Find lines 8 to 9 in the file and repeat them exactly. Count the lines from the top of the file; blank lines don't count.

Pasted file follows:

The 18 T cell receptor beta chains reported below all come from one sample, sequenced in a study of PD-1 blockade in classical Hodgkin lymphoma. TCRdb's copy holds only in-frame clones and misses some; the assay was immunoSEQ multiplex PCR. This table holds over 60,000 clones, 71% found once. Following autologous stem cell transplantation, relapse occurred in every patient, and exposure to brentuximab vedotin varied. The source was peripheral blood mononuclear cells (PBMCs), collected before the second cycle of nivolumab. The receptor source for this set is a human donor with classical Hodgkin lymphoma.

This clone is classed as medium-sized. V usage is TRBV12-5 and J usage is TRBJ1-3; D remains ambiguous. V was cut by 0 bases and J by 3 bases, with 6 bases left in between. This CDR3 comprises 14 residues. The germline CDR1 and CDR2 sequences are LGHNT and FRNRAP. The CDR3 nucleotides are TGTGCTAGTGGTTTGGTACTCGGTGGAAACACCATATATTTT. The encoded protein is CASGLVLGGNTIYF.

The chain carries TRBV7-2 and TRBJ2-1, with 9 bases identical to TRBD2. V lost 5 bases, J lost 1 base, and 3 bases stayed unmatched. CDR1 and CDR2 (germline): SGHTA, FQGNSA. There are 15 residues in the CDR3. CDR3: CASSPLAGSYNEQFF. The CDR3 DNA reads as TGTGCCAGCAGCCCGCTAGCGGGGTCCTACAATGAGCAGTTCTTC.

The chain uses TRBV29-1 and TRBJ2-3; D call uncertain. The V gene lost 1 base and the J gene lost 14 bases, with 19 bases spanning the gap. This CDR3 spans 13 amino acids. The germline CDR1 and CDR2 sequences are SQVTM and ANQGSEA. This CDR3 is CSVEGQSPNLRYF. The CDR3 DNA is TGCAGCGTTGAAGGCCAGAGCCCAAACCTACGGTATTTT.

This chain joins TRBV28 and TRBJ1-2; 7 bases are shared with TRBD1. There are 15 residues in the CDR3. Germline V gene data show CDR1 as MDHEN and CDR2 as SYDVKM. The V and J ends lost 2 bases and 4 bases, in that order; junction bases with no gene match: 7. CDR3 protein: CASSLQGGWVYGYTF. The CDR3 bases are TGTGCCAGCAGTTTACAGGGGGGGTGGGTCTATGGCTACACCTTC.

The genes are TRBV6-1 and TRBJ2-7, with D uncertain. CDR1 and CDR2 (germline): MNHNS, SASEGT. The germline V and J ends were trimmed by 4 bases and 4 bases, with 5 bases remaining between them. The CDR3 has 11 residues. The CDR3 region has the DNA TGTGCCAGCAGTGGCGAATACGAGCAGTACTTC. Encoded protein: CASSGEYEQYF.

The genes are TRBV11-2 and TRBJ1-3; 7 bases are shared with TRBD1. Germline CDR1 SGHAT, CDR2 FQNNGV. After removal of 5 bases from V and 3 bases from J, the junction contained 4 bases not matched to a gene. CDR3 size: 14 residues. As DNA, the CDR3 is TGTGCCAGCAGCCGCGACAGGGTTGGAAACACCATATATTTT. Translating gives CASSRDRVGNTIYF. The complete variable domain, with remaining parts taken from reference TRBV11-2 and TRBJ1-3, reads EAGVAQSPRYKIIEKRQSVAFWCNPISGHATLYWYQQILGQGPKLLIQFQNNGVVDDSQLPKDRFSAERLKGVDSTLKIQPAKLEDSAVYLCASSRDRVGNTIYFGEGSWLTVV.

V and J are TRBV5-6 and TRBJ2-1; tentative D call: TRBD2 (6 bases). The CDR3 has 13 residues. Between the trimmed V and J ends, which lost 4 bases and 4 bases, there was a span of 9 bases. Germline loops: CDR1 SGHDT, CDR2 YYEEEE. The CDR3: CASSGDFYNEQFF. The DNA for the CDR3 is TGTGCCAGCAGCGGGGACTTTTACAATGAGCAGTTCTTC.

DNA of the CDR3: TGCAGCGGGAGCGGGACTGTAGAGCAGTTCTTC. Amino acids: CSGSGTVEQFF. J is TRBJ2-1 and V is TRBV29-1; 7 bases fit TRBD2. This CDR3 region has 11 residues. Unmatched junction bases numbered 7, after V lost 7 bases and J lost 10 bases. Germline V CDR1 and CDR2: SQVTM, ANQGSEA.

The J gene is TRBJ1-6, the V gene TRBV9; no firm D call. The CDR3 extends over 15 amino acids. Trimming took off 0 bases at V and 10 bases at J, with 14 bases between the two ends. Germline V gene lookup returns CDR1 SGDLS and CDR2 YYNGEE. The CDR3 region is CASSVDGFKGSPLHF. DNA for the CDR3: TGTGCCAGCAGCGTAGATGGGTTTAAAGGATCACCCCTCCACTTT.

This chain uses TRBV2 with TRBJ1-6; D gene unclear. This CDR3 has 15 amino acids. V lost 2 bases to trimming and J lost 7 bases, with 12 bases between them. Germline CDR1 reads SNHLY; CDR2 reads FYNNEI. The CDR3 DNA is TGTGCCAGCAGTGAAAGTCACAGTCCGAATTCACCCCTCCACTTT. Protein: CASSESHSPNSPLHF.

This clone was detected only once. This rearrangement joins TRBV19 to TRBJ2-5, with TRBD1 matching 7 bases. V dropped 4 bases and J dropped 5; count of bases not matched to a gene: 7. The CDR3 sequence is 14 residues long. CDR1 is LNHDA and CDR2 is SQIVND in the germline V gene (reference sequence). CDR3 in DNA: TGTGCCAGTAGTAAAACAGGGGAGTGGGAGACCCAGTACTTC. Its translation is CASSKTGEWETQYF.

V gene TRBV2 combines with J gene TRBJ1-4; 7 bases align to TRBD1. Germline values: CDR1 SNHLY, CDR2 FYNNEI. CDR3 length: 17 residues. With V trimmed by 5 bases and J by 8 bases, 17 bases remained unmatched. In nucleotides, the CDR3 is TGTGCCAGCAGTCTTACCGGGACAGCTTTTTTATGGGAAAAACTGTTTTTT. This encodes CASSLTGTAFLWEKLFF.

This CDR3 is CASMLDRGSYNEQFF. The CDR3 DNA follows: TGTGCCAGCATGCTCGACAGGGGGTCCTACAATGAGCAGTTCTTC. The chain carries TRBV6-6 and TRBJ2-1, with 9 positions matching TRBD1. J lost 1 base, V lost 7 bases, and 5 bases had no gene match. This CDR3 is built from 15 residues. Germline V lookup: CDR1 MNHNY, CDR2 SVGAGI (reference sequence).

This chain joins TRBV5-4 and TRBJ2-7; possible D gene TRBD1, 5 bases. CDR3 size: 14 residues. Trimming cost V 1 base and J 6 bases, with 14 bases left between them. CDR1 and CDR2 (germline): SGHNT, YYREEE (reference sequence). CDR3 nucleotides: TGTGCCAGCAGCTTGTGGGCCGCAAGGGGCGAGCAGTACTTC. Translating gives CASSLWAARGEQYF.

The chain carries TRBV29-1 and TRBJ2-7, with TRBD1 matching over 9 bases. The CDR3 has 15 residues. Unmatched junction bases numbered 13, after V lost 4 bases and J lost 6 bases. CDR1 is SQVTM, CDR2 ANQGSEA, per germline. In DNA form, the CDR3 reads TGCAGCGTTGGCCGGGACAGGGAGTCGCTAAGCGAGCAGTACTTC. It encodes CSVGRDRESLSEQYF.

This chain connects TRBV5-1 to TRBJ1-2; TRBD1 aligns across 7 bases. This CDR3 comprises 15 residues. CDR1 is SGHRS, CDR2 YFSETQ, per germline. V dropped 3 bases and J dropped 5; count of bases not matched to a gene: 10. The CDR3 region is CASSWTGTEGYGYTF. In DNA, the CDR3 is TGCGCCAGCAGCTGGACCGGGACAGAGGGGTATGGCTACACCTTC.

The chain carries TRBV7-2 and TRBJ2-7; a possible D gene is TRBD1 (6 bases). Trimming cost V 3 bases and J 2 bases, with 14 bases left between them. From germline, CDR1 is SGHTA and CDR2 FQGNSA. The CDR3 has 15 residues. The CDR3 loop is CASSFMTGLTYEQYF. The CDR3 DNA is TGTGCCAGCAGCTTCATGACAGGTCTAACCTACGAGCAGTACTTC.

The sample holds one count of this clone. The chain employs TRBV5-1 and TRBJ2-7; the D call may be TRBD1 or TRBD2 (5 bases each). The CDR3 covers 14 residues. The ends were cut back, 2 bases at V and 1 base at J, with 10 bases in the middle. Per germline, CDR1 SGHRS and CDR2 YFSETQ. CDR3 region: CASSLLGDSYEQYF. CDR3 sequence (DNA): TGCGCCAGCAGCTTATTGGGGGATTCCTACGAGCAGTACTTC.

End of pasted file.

V and J are TRBV5-6 and TRBJ2-1; tentative D call: TRBD2 (6 bases). The CDR3 has 13 residues. Between the trimmed V and J ends, which lost 4 bases and 4 bases, there was a span of 9 bases. Germline loops: CDR1 SGHDT, CDR2 YYEEEE. The CDR3: CASSGDFYNEQFF. The DNA for the CDR3 is TGTGCCAGCAGCGGGGACTTTTACAATGAGCAGTTCTTC.

DNA of the CDR3: TGCAGCGGGAGCGGGACTGTAGAGCAGTTCTTC. Amino acids: CSGSGTVEQFF. J is TRBJ2-1 and V is TRBV29-1; 7 bases fit TRBD2. This CDR3 region has 11 residues. Unmatched junction bases numbered 7, after V lost 7 bases and J lost 10 bases. Germline V CDR1 and CDR2: SQVTM, ANQGSEA.